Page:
Safety Culture

26 Apr , 2021

Understanding what influences the culture of your organization can make a significant contribution to changing employee attitudes and behaviours in relation to workplace health and safety. For a safety culture to be successful it needs to be led from the top—that is, safety culture needs to be embraced and practised by senior management.

What is a safety culture?

A safety culture is a company’s culture that places a high level of importance on safety beliefs, values, and attitudes—and these are shared by most people within the company or workplace. It can be characterized as ‘the way we do things around here’. A positive safety culture can result in improved workplace health and safety and organizational performance.

Companies that want to have a positive safety culture, which everyone owns, should develop, and promote managers with the right knowledge, skills, and attitudes to successfully undertake the responsibilities of the safety.

The culture actions can easily be implemented by any company regardless of its size, and most of them can be introduced with little or no direct financial cost to the company.

Communicate company values.

A companies safety values vary from company to company. You can have a zero incident programs or defined as a general preventive statement.  The real message for any safety values approach is safety first. Safety should become a part of your everyday values and action, and not be an ‘extra task’. Management can communicate the company values with safety posters, toolbox talks, site visits by management, regular reinforcement by all forms of management.

The company safety values are usually found in the health and safety policy developed for the company.  If you don’t have a Health & safety policy available at https://stallionsafetyconsulting.ca/collections/policies-1/products/health-safety-policy?_pos=1&_sid=6502b6722&_ss=r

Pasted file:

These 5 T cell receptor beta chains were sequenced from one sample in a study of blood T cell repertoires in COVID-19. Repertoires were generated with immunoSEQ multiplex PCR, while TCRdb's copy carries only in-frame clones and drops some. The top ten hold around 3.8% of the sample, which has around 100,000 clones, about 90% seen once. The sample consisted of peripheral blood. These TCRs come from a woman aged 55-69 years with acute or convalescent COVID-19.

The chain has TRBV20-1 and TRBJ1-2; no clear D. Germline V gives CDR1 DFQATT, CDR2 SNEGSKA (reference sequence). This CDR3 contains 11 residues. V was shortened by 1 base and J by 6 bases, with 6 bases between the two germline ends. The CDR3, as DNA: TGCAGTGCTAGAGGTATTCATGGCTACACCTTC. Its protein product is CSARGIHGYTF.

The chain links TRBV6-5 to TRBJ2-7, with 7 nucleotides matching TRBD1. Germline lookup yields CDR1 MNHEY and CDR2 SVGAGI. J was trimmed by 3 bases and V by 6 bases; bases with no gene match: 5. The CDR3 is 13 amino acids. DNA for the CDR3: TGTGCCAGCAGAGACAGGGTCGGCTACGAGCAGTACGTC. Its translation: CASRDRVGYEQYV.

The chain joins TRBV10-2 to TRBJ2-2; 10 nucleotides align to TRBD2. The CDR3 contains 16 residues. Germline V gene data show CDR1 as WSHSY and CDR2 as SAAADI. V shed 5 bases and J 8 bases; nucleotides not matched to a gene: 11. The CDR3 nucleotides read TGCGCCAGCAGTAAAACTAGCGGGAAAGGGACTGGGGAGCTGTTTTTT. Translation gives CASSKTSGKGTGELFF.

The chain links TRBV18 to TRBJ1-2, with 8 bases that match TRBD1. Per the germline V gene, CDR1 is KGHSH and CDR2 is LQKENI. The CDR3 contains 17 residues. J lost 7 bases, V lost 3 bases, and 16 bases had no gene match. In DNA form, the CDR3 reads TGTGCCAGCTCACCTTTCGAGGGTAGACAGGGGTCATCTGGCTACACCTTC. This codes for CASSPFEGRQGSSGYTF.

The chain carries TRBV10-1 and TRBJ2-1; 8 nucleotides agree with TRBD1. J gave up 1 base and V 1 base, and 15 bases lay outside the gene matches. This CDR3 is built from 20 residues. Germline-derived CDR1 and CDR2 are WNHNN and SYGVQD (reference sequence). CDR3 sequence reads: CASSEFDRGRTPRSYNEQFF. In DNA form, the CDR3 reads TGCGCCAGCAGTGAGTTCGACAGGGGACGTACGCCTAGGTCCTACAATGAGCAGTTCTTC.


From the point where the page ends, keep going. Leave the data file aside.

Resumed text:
Demonstrate leadership.

Leaders in the company need to act to motivate and inspire others to work towards achieving a particular goal or outcome by sending clear and consistent messages about the importance of work health and safety.

For more on safety leadership please see the previous blog post we created about leadership at https://stallionsafetyconsulting.ca/blogs/news/safety-leadership

Clarify required and expected behaviours.

Clarify to employees the specific behaviours required and expected of them.   These clarifications can be done through toolbox meetings, safety meetings.  It can be reinforcing great work ethics through praise and acknowledgement.  This include addressing inappropriate behaviours & actions.   The disciplinary policy is a great an example of the reinforcement of the company expectations.  You can view the customizable progressive Discipline Policy here: https://stallionsafetyconsulting.ca/collections/policies-1/products/progressive-discipline-policy?_pos=2&_sid=88e899f46&_ss=r

Personalize safety outcomes.

Make work health and safety more obvious, relevant, and emotional for the individual to personalize their role in preventing and eliminating risks and hazards.  Allow employees to share work experiences and learnings.  Start discussions about incidents that have happened within the company and impact these incidents have had on the individual involved.